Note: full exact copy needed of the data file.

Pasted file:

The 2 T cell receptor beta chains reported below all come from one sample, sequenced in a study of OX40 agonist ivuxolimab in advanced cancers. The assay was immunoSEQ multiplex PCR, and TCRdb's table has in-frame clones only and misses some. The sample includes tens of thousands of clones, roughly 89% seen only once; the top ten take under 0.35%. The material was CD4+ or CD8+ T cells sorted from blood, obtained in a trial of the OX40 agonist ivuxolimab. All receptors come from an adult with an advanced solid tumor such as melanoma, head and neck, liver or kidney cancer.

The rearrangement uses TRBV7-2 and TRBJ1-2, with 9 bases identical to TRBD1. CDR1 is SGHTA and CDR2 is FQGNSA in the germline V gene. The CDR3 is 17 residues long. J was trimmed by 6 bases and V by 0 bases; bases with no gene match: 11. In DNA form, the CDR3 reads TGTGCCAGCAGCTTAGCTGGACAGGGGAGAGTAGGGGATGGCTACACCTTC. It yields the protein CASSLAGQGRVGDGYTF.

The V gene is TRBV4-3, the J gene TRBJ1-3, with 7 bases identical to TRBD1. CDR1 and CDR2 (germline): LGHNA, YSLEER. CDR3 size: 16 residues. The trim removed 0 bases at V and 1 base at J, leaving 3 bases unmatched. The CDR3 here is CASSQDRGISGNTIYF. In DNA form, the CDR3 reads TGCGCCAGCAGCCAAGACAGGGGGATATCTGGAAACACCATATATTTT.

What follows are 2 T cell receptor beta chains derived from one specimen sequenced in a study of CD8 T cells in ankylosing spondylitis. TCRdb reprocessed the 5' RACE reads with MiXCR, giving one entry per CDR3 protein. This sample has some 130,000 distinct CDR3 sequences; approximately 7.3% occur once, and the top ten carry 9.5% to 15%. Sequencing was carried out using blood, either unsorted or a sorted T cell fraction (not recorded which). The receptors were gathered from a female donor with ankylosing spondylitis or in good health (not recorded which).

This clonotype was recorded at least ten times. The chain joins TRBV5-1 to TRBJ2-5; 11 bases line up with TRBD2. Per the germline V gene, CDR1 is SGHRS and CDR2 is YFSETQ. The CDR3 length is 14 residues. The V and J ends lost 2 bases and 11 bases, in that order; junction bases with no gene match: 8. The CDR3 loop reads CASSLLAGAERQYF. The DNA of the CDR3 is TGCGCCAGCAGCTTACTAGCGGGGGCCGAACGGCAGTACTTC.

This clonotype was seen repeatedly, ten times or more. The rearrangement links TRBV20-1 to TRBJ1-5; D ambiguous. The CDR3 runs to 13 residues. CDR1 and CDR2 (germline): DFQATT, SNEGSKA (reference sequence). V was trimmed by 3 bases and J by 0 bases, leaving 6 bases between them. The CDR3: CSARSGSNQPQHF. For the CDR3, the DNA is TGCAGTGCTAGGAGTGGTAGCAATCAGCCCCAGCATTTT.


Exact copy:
The 2 T cell receptor beta chains reported below all come from one sample, sequenced in a study of OX40 agonist ivuxolimab in advanced cancers. The assay was immunoSEQ multiplex PCR, and TCRdb's table has in-frame clones only and misses some. The sample includes tens of thousands of clones, roughly 89% seen only once; the top ten take under 0.35%. The material was CD4+ or CD8+ T cells sorted from blood, obtained in a trial of the OX40 agonist ivuxolimab. All receptors come from an adult with an advanced solid tumor such as melanoma, head and neck, liver or kidney cancer.

The rearrangement uses TRBV7-2 and TRBJ1-2, with 9 bases identical to TRBD1. CDR1 is SGHTA and CDR2 is FQGNSA in the germline V gene. The CDR3 is 17 residues long. J was trimmed by 6 bases and V by 0 bases; bases with no gene match: 11. In DNA form, the CDR3 reads TGTGCCAGCAGCTTAGCTGGACAGGGGAGAGTAGGGGATGGCTACACCTTC. It yields the protein CASSLAGQGRVGDGYTF.

The V gene is TRBV4-3, the J gene TRBJ1-3, with 7 bases identical to TRBD1. CDR1 and CDR2 (germline): LGHNA, YSLEER. CDR3 size: 16 residues. The trim removed 0 bases at V and 1 base at J, leaving 3 bases unmatched. The CDR3 here is CASSQDRGISGNTIYF. In DNA form, the CDR3 reads TGCGCCAGCAGCCAAGACAGGGGGATATCTGGAAACACCATATATTTT.

What follows are 2 T cell receptor beta chains derived from one specimen sequenced in a study of CD8 T cells in ankylosing spondylitis. TCRdb reprocessed the 5' RACE reads with MiXCR, giving one entry per CDR3 protein. This sample has some 130,000 distinct CDR3 sequences; approximately 7.3% occur once, and the top ten carry 9.5% to 15%. Sequencing was carried out using blood, either unsorted or a sorted T cell fraction (not recorded which). The receptors were gathered from a female donor with ankylosing spondylitis or in good health (not recorded which).

This clonotype was recorded at least ten times. The chain joins TRBV5-1 to TRBJ2-5; 11 bases line up with TRBD2. Per the germline V gene, CDR1 is SGHRS and CDR2 is YFSETQ. The CDR3 length is 14 residues. The V and J ends lost 2 bases and 11 bases, in that order; junction bases with no gene match: 8. The CDR3 loop reads CASSLLAGAERQYF. The DNA of the CDR3 is TGCGCCAGCAGCTTACTAGCGGGGGCCGAACGGCAGTACTTC.

This clonotype was seen repeatedly, ten times or more. The rearrangement links TRBV20-1 to TRBJ1-5; D ambiguous. The CDR3 runs to 13 residues. CDR1 and CDR2 (germline): DFQATT, SNEGSKA (reference sequence). V was trimmed by 3 bases and J by 0 bases, leaving 6 bases between them. The CDR3: CSARSGSNQPQHF. For the CDR3, the DNA is TGCAGTGCTAGGAGTGGTAGCAATCAGCCCCAGCATTTT.